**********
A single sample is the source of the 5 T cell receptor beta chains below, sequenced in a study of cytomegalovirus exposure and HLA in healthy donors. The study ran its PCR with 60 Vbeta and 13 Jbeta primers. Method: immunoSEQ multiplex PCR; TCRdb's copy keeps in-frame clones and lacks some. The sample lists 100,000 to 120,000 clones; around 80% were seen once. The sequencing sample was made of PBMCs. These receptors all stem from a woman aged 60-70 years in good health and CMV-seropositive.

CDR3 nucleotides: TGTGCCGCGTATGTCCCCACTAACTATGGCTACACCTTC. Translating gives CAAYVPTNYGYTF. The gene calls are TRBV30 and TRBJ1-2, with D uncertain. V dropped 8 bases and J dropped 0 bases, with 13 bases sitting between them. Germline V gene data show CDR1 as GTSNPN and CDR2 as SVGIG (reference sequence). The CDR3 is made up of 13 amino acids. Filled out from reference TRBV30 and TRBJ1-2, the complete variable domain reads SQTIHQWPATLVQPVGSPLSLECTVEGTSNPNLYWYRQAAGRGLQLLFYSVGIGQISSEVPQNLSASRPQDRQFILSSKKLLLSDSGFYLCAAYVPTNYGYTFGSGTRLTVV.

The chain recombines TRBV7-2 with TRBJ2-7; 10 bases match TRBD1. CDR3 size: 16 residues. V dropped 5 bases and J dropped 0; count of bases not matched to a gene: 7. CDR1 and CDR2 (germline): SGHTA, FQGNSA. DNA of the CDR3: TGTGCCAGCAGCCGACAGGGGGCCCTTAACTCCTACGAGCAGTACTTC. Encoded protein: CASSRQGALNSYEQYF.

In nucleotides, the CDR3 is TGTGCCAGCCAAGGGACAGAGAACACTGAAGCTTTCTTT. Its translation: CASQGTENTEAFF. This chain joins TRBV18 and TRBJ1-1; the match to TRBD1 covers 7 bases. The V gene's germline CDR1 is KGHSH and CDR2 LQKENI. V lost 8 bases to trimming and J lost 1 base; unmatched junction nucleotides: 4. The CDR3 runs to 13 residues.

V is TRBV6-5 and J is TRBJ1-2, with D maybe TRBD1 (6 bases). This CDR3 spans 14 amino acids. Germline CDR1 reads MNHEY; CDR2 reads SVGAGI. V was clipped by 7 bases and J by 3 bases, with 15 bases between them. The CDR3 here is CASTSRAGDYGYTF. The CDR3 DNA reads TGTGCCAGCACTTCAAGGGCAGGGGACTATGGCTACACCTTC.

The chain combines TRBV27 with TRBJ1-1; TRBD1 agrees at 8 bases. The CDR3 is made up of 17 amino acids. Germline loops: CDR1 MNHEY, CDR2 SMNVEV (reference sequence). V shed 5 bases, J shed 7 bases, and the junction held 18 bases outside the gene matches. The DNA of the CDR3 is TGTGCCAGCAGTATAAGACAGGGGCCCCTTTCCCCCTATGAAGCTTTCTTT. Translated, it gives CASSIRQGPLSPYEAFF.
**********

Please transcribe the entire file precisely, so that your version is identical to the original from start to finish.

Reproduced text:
A single sample is the source of the 5 T cell receptor beta chains below, sequenced in a study of cytomegalovirus exposure and HLA in healthy donors. The study ran its PCR with 60 Vbeta and 13 Jbeta primers. Method: immunoSEQ multiplex PCR; TCRdb's copy keeps in-frame clones and lacks some. The sample lists 100,000 to 120,000 clones; around 80% were seen once. The sequencing sample was made of PBMCs. These receptors all stem from a woman aged 60-70 years in good health and CMV-seropositive.

CDR3 nucleotides: TGTGCCGCGTATGTCCCCACTAACTATGGCTACACCTTC. Translating gives CAAYVPTNYGYTF. The gene calls are TRBV30 and TRBJ1-2, with D uncertain. V dropped 8 bases and J dropped 0 bases, with 13 bases sitting between them. Germline V gene data show CDR1 as GTSNPN and CDR2 as SVGIG (reference sequence). The CDR3 is made up of 13 amino acids. Filled out from reference TRBV30 and TRBJ1-2, the complete variable domain reads SQTIHQWPATLVQPVGSPLSLECTVEGTSNPNLYWYRQAAGRGLQLLFYSVGIGQISSEVPQNLSASRPQDRQFILSSKKLLLSDSGFYLCAAYVPTNYGYTFGSGTRLTVV.

The chain recombines TRBV7-2 with TRBJ2-7; 10 bases match TRBD1. CDR3 size: 16 residues. V dropped 5 bases and J dropped 0; count of bases not matched to a gene: 7. CDR1 and CDR2 (germline): SGHTA, FQGNSA. DNA of the CDR3: TGTGCCAGCAGCCGACAGGGGGCCCTTAACTCCTACGAGCAGTACTTC. Encoded protein: CASSRQGALNSYEQYF.

In nucleotides, the CDR3 is TGTGCCAGCCAAGGGACAGAGAACACTGAAGCTTTCTTT. Its translation: CASQGTENTEAFF. This chain joins TRBV18 and TRBJ1-1; the match to TRBD1 covers 7 bases. The V gene's germline CDR1 is KGHSH and CDR2 LQKENI. V lost 8 bases to trimming and J lost 1 base; unmatched junction nucleotides: 4. The CDR3 runs to 13 residues.

V is TRBV6-5 and J is TRBJ1-2, with D maybe TRBD1 (6 bases). This CDR3 spans 14 amino acids. Germline CDR1 reads MNHEY; CDR2 reads SVGAGI. V was clipped by 7 bases and J by 3 bases, with 15 bases between them. The CDR3 here is CASTSRAGDYGYTF. The CDR3 DNA reads TGTGCCAGCACTTCAAGGGCAGGGGACTATGGCTACACCTTC.

The chain combines TRBV27 with TRBJ1-1; TRBD1 agrees at 8 bases. The CDR3 is made up of 17 amino acids. Germline loops: CDR1 MNHEY, CDR2 SMNVEV (reference sequence). V shed 5 bases, J shed 7 bases, and the junction held 18 bases outside the gene matches. The DNA of the CDR3 is TGTGCCAGCAGTATAAGACAGGGGCCCCTTTCCCCCTATGAAGCTTTCTTT. Translated, it gives CASSIRQGPLSPYEAFF.